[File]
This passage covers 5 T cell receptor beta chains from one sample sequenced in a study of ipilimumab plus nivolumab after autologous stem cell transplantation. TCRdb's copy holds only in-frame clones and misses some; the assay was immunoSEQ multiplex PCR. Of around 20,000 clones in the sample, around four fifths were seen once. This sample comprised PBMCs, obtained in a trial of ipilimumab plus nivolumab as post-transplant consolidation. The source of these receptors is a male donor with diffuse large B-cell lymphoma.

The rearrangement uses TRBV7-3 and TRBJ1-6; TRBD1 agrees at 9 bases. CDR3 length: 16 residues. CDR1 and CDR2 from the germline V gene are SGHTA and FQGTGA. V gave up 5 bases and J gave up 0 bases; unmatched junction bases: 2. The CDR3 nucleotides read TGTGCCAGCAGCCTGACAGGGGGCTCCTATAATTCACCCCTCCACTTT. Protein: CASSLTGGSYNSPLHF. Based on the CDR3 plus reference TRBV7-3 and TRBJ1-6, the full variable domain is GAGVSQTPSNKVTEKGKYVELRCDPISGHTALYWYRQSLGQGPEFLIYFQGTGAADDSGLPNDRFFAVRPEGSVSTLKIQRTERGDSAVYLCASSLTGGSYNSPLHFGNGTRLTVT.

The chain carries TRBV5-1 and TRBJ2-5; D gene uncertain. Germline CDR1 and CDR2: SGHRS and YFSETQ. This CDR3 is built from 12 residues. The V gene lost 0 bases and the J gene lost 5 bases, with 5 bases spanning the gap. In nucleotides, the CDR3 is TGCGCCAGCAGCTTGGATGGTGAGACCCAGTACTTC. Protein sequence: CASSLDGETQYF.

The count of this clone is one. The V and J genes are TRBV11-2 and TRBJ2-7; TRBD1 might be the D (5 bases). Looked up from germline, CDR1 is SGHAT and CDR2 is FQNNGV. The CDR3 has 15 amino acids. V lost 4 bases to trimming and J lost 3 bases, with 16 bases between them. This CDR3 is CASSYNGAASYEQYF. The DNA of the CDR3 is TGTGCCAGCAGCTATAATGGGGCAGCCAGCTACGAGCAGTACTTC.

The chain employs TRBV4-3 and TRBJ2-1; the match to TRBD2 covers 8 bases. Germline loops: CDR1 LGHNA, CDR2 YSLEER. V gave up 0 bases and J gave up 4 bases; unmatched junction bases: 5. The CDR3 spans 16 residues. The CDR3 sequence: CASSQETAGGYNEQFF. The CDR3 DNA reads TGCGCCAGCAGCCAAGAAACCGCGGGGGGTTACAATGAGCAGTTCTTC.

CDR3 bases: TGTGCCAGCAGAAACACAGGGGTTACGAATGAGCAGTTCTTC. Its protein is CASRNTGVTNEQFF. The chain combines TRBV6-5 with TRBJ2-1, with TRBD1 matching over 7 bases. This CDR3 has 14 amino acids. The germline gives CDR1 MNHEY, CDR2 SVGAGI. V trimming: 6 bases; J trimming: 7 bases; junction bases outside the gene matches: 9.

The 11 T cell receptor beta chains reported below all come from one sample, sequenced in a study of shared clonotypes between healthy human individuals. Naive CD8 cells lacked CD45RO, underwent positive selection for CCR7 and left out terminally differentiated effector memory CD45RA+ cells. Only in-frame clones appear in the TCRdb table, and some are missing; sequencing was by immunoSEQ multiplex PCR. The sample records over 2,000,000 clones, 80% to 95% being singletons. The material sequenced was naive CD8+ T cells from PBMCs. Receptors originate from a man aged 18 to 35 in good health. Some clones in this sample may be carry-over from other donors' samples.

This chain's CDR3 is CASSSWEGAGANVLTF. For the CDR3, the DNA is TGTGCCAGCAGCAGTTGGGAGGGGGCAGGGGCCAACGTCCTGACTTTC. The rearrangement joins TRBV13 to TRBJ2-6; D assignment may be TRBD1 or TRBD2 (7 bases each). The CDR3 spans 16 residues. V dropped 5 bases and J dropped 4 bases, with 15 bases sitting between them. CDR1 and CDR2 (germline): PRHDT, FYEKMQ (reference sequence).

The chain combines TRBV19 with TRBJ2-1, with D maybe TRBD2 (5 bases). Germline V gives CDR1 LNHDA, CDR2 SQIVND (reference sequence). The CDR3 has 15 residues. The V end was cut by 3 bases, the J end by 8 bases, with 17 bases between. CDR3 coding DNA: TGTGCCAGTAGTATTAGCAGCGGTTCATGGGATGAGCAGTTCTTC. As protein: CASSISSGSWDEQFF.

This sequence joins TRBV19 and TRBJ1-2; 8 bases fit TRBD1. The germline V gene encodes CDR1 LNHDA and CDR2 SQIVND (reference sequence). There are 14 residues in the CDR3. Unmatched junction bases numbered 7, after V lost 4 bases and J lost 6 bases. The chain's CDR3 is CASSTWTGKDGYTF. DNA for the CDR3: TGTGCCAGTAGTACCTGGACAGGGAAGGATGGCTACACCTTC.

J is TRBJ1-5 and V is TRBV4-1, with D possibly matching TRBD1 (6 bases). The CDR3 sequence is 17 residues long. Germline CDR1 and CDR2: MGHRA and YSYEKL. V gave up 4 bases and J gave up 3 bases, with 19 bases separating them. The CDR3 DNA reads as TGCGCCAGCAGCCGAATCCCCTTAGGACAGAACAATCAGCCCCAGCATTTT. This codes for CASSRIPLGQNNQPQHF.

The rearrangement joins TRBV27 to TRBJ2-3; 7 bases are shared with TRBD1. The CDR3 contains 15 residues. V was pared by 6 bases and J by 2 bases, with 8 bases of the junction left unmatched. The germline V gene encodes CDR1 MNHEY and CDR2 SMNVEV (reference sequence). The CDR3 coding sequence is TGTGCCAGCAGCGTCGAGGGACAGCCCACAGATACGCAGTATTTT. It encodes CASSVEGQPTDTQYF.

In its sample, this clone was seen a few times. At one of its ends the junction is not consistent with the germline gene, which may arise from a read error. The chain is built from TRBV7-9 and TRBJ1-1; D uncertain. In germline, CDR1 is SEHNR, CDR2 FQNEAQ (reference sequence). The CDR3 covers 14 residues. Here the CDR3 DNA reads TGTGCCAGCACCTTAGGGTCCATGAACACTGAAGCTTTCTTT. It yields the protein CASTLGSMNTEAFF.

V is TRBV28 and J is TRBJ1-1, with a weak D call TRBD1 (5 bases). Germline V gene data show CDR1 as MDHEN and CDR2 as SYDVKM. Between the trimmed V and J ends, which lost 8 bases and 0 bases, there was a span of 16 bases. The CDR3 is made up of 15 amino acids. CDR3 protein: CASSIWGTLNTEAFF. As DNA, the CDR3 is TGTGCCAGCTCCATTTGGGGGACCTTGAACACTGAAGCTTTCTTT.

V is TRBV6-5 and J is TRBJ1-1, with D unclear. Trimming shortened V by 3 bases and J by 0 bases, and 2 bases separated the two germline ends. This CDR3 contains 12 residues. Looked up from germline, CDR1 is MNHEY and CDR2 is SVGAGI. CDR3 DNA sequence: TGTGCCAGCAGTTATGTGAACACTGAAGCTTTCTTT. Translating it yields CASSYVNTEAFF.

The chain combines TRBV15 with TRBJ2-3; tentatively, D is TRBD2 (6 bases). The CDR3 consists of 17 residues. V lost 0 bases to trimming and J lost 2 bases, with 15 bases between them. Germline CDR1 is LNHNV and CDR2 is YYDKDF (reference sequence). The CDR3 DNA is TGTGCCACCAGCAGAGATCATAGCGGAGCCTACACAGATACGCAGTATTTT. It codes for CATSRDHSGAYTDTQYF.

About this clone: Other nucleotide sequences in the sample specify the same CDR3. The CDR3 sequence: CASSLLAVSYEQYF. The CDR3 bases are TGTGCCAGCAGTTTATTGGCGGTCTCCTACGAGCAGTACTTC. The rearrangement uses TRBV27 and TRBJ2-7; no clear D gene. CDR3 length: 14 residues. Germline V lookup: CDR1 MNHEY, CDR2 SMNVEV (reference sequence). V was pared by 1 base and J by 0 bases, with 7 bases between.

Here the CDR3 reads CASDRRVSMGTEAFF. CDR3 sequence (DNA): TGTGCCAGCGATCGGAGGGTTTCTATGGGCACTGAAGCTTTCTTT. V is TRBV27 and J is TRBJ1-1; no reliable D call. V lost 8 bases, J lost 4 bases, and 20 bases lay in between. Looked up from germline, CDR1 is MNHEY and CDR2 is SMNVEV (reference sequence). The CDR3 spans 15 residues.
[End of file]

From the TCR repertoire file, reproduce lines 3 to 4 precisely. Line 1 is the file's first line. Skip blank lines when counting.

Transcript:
The chain carries TRBV5-1 and TRBJ2-5; D gene uncertain. Germline CDR1 and CDR2: SGHRS and YFSETQ. This CDR3 is built from 12 residues. The V gene lost 0 bases and the J gene lost 5 bases, with 5 bases spanning the gap. In nucleotides, the CDR3 is TGCGCCAGCAGCTTGGATGGTGAGACCCAGTACTTC. Protein sequence: CASSLDGETQYF.

The count of this clone is one. The V and J genes are TRBV11-2 and TRBJ2-7; TRBD1 might be the D (5 bases). Looked up from germline, CDR1 is SGHAT and CDR2 is FQNNGV. The CDR3 has 15 amino acids. V lost 4 bases to trimming and J lost 3 bases, with 16 bases between them. This CDR3 is CASSYNGAASYEQYF. The DNA of the CDR3 is TGTGCCAGCAGCTATAATGGGGCAGCCAGCTACGAGCAGTACTTC.